What are the Most Common Reasons for a Medicine Recall?

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  • Written By: Sara Schmidt
  • Edited By: Andrew Jones
  • Last Modified Date: 27 August 2019
  • Copyright Protected:
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A medicine recall is typically issued when a drug flaw is discovered. There may be a dosing error or cross-contamination, such as glass or other materials found in the medicine. A drug recall may also be issued when instructions are vague, or when a medicine has been found to be ineffective or dangerous.

Drug are often recalled when patients already taken a drug and experienced negative or even dangerous effects due to a dosing error or other mistake in production. A particular batch of medication may have been released to the public that was too strong, causing potential overdose. Alternatively, the dose could be too weak, resulting in the drug's ineffectiveness. Both an over-the-counter drug recall and a prescription drug recall can be issued.

Though some drugs may have been proven safe in clinical trials, they may ultimately remain unsafe for human use. Deaths or serious illnesses caused over time by prescription or over-the-counter drug use usually result in a medicine recall for that drug. People who have used these drugs and experienced ill health effects may be eligible for some type of compensation from the drug company.


When a medicine has been found to be ineffective and its use is integral to one's daily health, a health practitioner may call the patient to inform him or her of the recall. This may happen when the medication is used for heart problems, birth control, or other medicines that could result in illness or death if not taken properly, or if suddenly stopped. Clinics that provide medication, however, are more likely to make these calls than large pharmacies or hospitals.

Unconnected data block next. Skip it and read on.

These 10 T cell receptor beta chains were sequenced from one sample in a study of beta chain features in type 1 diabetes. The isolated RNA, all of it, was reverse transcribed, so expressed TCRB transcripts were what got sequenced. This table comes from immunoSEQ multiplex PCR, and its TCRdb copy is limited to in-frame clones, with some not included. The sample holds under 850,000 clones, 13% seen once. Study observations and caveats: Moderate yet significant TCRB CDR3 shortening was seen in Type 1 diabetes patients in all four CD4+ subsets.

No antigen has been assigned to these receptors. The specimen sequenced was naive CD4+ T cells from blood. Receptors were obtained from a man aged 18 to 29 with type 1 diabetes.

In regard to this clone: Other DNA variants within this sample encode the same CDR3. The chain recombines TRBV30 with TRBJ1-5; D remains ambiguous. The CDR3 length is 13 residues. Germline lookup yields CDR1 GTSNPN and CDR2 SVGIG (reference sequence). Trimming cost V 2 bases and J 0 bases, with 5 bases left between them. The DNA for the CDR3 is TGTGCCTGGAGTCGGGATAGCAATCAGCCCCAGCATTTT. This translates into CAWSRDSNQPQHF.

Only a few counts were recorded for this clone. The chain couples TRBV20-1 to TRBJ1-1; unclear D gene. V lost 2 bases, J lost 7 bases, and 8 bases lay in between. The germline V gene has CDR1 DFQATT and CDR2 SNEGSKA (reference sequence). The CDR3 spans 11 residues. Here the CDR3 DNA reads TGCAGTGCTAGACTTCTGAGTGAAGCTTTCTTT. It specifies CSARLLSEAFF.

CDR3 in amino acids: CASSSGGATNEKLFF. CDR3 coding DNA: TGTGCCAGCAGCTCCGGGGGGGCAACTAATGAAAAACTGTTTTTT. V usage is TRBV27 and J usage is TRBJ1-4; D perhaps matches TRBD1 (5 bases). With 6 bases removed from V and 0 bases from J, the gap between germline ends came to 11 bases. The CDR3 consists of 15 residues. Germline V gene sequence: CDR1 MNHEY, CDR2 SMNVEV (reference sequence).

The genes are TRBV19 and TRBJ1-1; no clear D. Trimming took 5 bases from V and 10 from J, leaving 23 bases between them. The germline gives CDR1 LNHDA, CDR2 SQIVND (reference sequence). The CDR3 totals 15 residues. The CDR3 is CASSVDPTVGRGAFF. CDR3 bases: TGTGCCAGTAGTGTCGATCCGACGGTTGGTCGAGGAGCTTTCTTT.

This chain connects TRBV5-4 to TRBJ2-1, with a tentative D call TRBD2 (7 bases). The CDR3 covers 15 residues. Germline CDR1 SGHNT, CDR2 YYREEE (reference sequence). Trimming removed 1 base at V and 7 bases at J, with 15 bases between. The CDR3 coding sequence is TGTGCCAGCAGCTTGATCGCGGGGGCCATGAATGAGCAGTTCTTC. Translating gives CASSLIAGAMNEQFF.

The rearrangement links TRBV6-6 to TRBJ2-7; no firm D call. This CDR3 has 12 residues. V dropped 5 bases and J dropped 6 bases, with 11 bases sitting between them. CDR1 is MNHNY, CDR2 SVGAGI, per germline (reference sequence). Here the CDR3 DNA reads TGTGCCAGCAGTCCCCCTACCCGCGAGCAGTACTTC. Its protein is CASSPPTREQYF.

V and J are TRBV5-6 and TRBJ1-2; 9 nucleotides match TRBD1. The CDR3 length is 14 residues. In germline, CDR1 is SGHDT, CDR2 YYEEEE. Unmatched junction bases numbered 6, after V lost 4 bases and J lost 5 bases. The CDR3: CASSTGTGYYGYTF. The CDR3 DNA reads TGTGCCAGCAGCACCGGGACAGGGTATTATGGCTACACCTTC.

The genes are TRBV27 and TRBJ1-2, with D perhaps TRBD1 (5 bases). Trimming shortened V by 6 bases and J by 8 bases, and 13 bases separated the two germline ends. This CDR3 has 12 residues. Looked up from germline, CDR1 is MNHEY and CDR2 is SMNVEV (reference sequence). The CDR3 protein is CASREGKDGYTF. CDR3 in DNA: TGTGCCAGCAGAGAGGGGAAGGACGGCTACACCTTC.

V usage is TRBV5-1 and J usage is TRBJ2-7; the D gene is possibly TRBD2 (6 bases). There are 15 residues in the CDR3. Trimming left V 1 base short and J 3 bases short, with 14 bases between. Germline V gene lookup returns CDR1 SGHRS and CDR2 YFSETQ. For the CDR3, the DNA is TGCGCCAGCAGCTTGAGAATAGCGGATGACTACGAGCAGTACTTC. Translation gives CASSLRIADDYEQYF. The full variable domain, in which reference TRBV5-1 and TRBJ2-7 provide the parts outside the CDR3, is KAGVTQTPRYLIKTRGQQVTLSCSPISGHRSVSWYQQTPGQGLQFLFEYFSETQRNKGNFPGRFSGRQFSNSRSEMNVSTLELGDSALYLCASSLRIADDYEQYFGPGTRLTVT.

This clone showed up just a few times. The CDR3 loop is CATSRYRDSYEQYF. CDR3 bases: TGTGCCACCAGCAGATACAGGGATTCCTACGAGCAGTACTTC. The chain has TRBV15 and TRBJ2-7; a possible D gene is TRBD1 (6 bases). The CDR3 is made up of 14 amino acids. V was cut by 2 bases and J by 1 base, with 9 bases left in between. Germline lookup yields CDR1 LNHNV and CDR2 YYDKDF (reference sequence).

Cross-contamination of a drug is often attributed to mechanical or human error. It may occur when equipment used to make the medication was not properly sterilized. Extraneous objects, such as fragments of glass or needles, can also be left in the medication by accident. Even less frequently, there have been cases in which someone has deliberately tampered with a drug for the purpose of causing harm to consumers. These types of medicine recall, however, are all typically quite rare.

Medicines are occasionally released with improper or confusing directions. The product packaging itself may be erroneous, or the packet of information inside the package could convey false or misleading information. When this occurs, a medicine recall may be issued to protect patients from overdosing or otherwise using the product improperly.

Sometimes drug recalls are issued when the drug itself is completely safe to use. When directions are unclear and could lead to incorrect dosing, a product recall may be issued to allow consumers to trade their products for something more user-friendly. This type of medicine recall has been instituted for some over-the-counter medicines, such as children's pain medication.



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Post 1

It seems like I see a commercial for the "bad drug" people advertising class action lawsuits every day. I think the first major drug recall I remember was the "phen-fen" mess when the "phen" drug was recalled. That infuriated my doctor, who said the recall was based on really bad science.

There have been other recalls since, for various reasons. I think when a medication is helpful, a patient should be offered the option to sign an indemnity waiver, saying he or she has been fully informed of the potential risks, chooses to continue taking the drug and will not sue the manufacturer. Some really beneficial drugs have been pulled from the market because of reports of bad side effects. But these drugs were helping many patients, and no effective substitutes have been approved.

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